Event Recap | 9th Annual Savannah Craft Brew Fest
Twas the night before the Savannah Craft Brew Fest
The weather was frightening and the roads were a wreck.
Not a soul was out driving, not even a beer rep.
The taster glasses were set on the tables with care
in hopes that craft beer would soon be there.
The festival goers were nestled all snug in their beds
while visions of sours danced in their heads.
The wind was whipping, and the rain we could hear
as Hermine the Hurricane surely drew near.
Would the event be canceled? The thought ran through my head
If I couldn’t have beer, a tear I would shed.
When, what to my wondering eyes should appear?
An email declaring the event would be clear!
The weather had cleared and the sun did come out,
but the event would be all indoors, no doubt. – Danele Bova
Despite the impending doom of Hurricane Hermine this year, the Savannah Craft Brew Fest turned out to be a successful and fun event for all. The weather leading up to the event was dangerous for some parts of Georgia with heavy rains and strong winds. Many were without power or stuck in their homes due to fallen trees blocking roads. Red Mountain Entertainment sent out an email on August 30 letting festival goers know that the event would be moved entirely indoors this year due to the rain. However, the integrity of the event remained and attendees proved to have an outstanding time despite the outcome.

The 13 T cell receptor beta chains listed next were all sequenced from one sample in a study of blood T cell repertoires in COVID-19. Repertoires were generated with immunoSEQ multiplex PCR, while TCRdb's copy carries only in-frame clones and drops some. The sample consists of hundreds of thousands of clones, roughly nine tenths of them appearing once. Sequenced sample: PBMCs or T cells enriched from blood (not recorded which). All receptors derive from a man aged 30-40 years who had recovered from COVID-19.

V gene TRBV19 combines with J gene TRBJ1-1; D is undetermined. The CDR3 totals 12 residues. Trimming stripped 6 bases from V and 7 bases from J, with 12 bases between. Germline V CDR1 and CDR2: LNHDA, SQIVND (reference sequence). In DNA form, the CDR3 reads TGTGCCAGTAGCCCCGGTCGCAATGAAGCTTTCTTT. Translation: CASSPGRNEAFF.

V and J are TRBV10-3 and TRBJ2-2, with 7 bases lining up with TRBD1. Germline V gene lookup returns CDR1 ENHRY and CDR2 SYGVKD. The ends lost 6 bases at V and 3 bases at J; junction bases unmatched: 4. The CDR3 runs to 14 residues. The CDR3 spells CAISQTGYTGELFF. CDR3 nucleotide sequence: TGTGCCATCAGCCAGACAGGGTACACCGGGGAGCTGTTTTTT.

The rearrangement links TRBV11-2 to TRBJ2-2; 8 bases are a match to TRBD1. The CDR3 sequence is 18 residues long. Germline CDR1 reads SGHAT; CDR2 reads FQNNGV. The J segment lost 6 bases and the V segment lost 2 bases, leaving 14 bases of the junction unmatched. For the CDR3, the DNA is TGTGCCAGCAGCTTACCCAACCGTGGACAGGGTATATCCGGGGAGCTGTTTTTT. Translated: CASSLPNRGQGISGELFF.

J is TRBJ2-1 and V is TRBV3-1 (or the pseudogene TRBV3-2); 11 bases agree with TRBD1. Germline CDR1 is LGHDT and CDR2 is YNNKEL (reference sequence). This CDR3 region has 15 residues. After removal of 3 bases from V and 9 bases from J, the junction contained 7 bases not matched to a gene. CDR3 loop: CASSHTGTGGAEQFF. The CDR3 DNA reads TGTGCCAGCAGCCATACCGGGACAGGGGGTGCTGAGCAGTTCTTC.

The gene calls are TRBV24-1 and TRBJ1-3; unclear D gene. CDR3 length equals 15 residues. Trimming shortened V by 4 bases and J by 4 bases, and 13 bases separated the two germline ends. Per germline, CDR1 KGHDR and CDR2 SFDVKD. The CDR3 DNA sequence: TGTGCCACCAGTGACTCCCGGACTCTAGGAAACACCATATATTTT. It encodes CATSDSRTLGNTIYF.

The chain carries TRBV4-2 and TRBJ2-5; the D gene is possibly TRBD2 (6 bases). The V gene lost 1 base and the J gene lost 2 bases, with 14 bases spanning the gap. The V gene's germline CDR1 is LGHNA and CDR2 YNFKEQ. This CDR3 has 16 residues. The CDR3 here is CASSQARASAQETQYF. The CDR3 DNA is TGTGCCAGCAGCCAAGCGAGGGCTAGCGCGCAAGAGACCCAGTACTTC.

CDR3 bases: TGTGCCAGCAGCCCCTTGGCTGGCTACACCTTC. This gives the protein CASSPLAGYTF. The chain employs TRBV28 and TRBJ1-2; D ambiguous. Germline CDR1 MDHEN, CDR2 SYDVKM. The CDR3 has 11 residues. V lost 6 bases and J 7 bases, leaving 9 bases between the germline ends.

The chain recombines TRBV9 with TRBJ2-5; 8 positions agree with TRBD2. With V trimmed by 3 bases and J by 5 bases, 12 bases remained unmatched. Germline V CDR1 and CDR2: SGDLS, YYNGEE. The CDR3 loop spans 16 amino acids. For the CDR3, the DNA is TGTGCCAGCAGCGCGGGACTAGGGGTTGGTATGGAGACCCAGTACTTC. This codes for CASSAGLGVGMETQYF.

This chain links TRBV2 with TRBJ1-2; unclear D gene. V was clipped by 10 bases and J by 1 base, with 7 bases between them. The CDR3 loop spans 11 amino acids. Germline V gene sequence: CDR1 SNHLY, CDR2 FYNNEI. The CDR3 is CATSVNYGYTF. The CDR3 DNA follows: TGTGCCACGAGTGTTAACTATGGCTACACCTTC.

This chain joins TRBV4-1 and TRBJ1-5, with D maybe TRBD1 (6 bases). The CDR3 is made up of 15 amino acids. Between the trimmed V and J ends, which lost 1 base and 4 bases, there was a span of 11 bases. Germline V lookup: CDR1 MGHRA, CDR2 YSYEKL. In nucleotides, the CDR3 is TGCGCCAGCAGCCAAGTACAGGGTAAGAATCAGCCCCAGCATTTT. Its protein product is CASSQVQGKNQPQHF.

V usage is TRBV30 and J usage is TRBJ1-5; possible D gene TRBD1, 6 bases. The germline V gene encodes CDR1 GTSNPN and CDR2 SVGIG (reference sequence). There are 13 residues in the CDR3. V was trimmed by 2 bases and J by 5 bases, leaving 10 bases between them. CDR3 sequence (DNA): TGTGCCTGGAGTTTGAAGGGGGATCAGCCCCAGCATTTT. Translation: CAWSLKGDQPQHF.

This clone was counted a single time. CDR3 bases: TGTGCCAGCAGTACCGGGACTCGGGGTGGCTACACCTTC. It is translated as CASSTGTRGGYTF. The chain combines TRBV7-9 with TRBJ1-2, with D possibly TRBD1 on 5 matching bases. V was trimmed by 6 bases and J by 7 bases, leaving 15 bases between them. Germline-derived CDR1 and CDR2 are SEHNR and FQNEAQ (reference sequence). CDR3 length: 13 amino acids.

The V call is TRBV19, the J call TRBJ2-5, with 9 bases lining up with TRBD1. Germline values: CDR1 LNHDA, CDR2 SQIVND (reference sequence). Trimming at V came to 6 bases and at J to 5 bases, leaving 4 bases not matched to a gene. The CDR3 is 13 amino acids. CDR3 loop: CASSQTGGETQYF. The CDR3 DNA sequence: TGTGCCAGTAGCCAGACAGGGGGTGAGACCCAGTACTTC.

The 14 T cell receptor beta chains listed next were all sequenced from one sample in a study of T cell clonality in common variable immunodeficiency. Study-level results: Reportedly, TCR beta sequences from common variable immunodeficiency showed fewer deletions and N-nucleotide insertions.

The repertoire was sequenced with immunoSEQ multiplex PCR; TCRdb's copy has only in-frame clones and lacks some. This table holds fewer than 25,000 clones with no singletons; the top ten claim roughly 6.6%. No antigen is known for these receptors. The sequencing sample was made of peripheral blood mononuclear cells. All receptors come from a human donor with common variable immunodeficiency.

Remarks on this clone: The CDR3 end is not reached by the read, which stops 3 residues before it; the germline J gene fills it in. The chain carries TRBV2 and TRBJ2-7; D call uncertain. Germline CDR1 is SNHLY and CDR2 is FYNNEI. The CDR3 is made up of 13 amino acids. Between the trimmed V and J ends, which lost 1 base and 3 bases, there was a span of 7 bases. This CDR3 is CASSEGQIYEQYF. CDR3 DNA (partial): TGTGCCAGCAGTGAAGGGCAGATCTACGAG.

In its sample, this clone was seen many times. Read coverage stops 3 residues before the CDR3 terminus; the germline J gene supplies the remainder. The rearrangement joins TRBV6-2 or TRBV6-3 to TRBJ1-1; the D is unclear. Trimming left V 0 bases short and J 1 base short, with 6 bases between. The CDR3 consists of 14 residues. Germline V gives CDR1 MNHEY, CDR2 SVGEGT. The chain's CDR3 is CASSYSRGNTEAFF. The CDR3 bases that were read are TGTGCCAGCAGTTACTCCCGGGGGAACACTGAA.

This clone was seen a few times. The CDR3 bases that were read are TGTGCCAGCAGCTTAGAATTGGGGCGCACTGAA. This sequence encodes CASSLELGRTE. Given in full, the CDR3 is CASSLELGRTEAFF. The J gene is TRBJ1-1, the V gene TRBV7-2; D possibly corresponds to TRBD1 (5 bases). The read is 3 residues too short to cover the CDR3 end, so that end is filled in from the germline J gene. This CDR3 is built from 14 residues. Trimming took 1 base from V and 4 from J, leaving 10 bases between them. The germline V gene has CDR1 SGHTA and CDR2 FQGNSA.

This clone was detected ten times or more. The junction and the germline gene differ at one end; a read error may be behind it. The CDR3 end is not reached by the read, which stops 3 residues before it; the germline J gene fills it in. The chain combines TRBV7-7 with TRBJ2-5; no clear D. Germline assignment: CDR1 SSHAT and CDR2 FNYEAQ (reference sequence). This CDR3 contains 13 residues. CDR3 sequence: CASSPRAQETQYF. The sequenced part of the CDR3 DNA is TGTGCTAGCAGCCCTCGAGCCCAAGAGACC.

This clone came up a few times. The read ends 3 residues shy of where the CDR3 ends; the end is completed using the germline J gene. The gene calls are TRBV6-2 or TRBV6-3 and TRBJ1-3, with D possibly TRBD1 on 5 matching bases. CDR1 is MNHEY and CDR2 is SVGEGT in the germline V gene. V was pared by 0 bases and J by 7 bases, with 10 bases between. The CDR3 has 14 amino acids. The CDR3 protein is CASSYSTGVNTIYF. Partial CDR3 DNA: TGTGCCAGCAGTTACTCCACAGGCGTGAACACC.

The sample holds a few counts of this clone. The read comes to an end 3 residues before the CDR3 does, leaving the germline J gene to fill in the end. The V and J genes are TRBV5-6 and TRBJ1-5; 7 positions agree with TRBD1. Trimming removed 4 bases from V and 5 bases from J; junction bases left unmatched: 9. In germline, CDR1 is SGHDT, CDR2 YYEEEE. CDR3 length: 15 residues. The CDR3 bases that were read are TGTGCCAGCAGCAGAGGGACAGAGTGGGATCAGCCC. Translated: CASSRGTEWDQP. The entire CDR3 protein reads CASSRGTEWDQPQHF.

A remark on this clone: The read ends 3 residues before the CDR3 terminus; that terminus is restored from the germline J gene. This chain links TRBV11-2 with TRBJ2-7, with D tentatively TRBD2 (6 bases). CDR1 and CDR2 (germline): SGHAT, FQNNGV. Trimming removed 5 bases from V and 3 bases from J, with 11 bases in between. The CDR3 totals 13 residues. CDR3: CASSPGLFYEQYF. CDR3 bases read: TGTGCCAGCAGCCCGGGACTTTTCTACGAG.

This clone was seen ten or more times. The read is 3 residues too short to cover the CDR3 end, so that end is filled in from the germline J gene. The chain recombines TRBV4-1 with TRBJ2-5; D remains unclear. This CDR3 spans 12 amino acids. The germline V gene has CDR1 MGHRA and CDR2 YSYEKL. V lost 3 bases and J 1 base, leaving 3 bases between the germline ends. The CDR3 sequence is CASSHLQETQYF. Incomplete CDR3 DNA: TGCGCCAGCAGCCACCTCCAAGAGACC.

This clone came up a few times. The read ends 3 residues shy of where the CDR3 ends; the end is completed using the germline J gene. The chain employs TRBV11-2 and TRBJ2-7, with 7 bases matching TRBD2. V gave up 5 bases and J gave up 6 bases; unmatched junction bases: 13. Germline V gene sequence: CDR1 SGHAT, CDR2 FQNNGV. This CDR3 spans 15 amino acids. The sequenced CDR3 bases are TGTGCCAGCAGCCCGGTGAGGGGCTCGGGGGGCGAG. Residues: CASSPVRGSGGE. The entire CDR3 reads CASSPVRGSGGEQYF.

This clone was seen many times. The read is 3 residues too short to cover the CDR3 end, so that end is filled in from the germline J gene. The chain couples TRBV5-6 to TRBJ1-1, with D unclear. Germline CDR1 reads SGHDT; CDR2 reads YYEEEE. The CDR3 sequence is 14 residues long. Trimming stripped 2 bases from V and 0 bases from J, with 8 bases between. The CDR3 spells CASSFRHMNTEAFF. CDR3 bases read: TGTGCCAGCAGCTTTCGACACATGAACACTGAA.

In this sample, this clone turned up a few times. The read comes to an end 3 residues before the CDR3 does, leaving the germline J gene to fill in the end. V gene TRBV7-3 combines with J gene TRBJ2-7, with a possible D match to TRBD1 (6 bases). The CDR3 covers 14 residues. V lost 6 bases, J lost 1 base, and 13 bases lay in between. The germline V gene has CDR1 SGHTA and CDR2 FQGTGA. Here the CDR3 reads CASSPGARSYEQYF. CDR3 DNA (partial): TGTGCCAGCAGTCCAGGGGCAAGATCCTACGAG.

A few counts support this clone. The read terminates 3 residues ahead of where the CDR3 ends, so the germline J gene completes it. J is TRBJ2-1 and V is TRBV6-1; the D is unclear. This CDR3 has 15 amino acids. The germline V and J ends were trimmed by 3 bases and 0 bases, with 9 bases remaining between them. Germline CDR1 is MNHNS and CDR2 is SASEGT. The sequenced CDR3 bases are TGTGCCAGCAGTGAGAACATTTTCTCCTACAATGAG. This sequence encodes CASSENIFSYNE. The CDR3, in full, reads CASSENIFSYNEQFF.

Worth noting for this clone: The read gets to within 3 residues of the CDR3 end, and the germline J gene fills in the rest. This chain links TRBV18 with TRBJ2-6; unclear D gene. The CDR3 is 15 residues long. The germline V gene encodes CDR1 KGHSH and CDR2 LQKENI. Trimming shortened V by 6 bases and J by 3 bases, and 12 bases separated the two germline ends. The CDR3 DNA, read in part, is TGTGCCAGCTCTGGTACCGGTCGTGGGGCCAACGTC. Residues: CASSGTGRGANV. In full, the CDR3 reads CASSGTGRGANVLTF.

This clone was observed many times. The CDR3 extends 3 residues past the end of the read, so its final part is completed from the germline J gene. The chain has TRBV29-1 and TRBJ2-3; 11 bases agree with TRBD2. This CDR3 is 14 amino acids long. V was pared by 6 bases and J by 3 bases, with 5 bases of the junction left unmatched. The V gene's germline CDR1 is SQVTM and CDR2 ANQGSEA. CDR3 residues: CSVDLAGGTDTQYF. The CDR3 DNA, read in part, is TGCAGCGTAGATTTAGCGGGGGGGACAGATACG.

Attendees with Savannah Craft Brew Fest VIP tickets could enter the festival at 12:00PM, giving them early access to the entire festival, including the VIP section. The general admission beer gardens were staged inside the main hall of the Savannah International Trade & Convention Center. The VIP section was roped off down the hall in a separate area to give VIP attendees the true experience. The VIP section had 18 unique beers to sample along with a peach Muscadine wine from Still Pond Vineyard. The standouts among the VIP beers were Cigar City Brewing Marshal Zhukov, a syrupy rich Russian Imperial Stout, Terrapin Beer Company/Coppertail Brewing collaboration Free Spirit, a dry hopped sour farmhouse ale, and Southbound Brewing specialty firkin of Shakedown Street with lemon and orange peel. The VIP section also included a nice selection of sour beers such as The Bruery Tart of Darkness, a sour stout, Cascade Brewing Sang Noir, a sour ale aged in oak barrels with cherries, and the star of the show: Brouwerij Rodenbach Vintage 2013, an oak aged Flanders red.